On the color wheel the dividing point is a line from red violet to yellow green. The colors on the reddish side are warm and the colors on the greenish side are cool Sometimes this is expressed by saying that warm colors are found in fire while cool are found in water and sky. Red violet and Yellow Green can be either warm or cool dependent upon the colors around them. from Stephen Quiller.
Warm colors advance and cool colors recede. This allows the artist to express depth by cooling the colors as the landscape moves away from the eye.
Warm and cool may also be used to show form. Colors that are nearer the source of light - assuming that light is akin to the sun - are lighter but also warmer while colors in shadow are not only darker but also cooler. Manipulating the color of an object will help you express the form of an object.
Then, just to make things more interesting, each color can be either warm or cool dependent upon the colors next to it. So a purple which is normally classed as a cool color is warmer than a phalo blue which is warmer than a turquoise blue. Likewise, a yellow is warm but when placed next to an orange, it is cooler. So colors are relative according to their neighbors.
A good exercise to train your eye is to take all the reds you have on your palette and make swatches. or you can try mixing several reds. Cut these out and arrange them according to which are warmer and which cooler.
And if we want to make things even more fun - we can substitute colors with others that are cooler or warmer and in the same value. For example we might add a pale peach on a green pear to show where the sun touches it. Or a dark turquoise on areas in shadow.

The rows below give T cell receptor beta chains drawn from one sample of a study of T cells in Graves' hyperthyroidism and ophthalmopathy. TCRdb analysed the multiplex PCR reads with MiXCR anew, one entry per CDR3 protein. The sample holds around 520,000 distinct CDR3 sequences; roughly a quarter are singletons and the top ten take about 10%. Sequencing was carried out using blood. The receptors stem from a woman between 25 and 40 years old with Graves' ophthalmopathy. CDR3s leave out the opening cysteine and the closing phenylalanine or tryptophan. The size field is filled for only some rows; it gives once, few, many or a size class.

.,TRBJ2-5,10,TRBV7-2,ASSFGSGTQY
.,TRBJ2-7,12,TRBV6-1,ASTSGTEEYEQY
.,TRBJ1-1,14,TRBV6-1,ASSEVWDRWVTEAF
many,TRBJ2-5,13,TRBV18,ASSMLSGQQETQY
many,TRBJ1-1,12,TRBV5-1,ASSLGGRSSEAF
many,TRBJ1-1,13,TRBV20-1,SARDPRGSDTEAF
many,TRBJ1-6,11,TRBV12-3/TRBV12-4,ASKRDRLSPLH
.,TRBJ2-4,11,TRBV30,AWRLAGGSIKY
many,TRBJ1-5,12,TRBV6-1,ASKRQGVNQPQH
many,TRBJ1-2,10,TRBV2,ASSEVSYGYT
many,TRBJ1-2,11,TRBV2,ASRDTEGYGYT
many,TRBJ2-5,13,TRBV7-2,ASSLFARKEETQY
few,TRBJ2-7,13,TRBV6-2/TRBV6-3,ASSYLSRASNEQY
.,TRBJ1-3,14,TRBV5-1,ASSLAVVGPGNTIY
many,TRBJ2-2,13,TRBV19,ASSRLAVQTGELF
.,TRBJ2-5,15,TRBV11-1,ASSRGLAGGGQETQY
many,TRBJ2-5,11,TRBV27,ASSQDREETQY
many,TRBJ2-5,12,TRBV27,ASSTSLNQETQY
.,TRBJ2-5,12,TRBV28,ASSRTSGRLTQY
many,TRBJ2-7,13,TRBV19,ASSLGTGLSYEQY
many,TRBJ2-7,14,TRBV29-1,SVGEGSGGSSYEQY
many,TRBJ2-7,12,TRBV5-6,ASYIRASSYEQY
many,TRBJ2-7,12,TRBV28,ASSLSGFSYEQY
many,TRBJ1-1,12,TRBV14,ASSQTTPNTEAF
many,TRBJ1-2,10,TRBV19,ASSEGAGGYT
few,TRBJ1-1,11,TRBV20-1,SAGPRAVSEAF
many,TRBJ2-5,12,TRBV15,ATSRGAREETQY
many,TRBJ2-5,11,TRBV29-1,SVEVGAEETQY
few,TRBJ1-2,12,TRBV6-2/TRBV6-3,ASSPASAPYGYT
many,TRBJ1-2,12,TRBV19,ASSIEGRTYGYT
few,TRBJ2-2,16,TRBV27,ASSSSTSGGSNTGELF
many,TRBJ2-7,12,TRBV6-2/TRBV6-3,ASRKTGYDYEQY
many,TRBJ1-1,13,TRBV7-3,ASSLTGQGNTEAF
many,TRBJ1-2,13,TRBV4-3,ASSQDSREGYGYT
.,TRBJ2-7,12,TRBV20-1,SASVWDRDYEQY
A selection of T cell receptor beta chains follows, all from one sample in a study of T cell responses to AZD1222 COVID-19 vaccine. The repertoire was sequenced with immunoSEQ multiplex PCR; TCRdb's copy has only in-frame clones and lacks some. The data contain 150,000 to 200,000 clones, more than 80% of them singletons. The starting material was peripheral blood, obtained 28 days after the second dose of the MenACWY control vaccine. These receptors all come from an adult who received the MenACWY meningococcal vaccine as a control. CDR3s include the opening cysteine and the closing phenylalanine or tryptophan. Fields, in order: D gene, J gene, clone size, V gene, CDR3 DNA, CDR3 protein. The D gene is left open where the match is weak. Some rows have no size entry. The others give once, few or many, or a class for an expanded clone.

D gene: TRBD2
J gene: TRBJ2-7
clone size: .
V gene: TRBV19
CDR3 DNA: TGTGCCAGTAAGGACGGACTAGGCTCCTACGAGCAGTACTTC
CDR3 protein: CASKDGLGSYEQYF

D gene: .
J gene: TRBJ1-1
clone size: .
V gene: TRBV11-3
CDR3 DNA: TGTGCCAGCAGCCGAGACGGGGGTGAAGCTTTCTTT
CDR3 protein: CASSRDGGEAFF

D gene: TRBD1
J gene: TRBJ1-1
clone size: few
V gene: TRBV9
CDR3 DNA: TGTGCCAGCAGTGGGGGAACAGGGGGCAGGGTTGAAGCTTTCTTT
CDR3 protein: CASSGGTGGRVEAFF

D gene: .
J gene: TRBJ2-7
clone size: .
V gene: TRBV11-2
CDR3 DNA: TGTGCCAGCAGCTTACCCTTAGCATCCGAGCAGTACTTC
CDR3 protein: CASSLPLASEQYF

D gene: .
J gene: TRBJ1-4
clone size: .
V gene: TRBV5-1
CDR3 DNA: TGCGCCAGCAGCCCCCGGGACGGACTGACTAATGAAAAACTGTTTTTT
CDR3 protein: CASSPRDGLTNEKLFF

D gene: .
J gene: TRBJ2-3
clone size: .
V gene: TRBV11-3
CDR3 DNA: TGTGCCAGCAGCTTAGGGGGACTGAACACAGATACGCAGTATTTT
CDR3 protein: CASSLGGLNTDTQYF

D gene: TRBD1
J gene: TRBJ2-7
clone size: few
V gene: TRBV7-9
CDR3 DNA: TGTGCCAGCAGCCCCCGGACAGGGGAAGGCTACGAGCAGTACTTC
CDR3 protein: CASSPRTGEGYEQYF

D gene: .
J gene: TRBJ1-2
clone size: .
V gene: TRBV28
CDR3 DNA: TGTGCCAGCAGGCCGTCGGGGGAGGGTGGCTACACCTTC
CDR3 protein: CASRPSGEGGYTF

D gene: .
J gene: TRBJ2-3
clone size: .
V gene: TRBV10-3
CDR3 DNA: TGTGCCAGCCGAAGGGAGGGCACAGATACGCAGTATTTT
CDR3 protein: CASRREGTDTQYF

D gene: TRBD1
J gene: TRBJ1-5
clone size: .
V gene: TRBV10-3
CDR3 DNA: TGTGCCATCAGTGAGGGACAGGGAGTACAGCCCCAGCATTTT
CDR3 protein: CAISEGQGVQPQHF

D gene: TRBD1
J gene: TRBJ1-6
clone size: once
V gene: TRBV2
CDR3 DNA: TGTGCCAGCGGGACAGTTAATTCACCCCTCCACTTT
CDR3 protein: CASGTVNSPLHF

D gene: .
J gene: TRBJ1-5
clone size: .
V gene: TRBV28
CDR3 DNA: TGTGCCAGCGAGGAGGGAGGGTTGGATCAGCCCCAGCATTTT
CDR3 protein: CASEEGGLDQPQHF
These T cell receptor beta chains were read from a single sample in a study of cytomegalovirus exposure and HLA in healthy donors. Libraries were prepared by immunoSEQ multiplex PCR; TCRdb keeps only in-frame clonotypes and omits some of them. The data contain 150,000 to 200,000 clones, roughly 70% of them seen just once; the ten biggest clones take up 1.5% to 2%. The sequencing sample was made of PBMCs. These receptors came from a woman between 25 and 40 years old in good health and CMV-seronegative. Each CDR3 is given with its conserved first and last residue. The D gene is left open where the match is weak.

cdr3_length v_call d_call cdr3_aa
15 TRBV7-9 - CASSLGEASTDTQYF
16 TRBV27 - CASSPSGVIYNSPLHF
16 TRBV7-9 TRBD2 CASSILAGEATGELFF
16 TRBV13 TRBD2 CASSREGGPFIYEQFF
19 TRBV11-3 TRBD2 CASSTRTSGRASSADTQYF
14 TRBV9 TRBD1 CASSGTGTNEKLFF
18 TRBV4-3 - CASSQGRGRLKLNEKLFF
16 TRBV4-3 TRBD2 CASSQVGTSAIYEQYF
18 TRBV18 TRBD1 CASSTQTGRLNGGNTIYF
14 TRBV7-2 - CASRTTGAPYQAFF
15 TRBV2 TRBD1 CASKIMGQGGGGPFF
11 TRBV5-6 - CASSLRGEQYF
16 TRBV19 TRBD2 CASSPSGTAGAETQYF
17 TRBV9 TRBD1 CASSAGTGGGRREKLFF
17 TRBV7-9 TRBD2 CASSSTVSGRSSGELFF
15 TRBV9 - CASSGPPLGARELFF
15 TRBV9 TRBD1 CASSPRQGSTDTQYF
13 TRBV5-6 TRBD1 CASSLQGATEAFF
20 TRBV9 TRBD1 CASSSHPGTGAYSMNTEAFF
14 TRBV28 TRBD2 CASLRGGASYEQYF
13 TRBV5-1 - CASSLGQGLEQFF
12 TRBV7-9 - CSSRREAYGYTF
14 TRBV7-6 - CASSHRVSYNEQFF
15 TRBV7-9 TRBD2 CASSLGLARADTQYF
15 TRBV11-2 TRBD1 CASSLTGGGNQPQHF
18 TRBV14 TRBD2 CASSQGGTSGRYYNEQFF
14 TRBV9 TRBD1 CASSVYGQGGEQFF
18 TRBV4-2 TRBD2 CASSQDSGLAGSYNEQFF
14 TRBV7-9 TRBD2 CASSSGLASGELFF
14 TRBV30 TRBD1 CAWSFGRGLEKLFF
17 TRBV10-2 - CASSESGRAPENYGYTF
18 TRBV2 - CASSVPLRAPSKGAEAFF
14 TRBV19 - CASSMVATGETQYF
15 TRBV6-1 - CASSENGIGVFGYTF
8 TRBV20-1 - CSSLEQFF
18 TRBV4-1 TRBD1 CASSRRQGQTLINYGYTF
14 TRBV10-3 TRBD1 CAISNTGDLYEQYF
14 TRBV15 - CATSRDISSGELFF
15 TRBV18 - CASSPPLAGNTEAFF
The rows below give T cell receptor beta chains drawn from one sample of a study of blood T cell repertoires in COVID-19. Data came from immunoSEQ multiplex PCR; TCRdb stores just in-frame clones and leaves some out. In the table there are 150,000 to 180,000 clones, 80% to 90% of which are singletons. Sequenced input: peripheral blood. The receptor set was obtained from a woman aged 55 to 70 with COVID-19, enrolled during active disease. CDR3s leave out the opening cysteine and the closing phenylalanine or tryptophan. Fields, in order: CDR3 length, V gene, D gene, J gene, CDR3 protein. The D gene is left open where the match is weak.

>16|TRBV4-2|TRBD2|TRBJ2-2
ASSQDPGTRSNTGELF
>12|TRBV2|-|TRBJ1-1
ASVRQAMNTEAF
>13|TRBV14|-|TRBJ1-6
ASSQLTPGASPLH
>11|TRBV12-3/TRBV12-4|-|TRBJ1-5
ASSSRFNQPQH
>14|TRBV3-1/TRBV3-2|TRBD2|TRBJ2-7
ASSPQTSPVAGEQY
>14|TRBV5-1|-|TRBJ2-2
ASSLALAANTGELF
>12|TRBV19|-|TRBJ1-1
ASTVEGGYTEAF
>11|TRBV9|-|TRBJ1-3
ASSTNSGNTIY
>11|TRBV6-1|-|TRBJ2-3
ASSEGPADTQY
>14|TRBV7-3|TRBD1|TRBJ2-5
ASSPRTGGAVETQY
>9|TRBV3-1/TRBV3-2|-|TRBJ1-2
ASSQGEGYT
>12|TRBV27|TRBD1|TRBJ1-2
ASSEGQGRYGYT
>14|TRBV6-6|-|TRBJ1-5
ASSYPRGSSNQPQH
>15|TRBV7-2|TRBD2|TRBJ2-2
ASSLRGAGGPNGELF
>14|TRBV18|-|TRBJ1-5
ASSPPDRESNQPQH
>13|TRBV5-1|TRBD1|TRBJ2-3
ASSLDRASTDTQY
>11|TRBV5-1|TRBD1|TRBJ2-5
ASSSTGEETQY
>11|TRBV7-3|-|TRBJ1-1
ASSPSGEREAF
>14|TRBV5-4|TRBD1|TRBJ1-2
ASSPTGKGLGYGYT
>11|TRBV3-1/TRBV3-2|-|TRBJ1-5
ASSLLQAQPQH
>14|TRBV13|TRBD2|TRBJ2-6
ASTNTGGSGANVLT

There are two ways we might use this information to make our paintings more effective.
We've seen how contrasts help make our work more interesting to the viewer. So the artist may dance between warm and cool to create contrast, establish rhythm, and show point of interest.
Or the artist may choose either warm or cool colors to express a mood. Generally cool colors are more peaceful while warm are more exciting.
Another good exercise is to make two small paintings of the same object. Paint one in all cool colors and the either in all warm. Compare the two to see the difference in mood. Then paint the subject using both. Which is more effective to what you are trying to tell the viewer?
The more you work with this concept the more your eye will begin to see the way nature uses color temperature and the better able you will be to see the difference in color swatches and be able to make selections from them.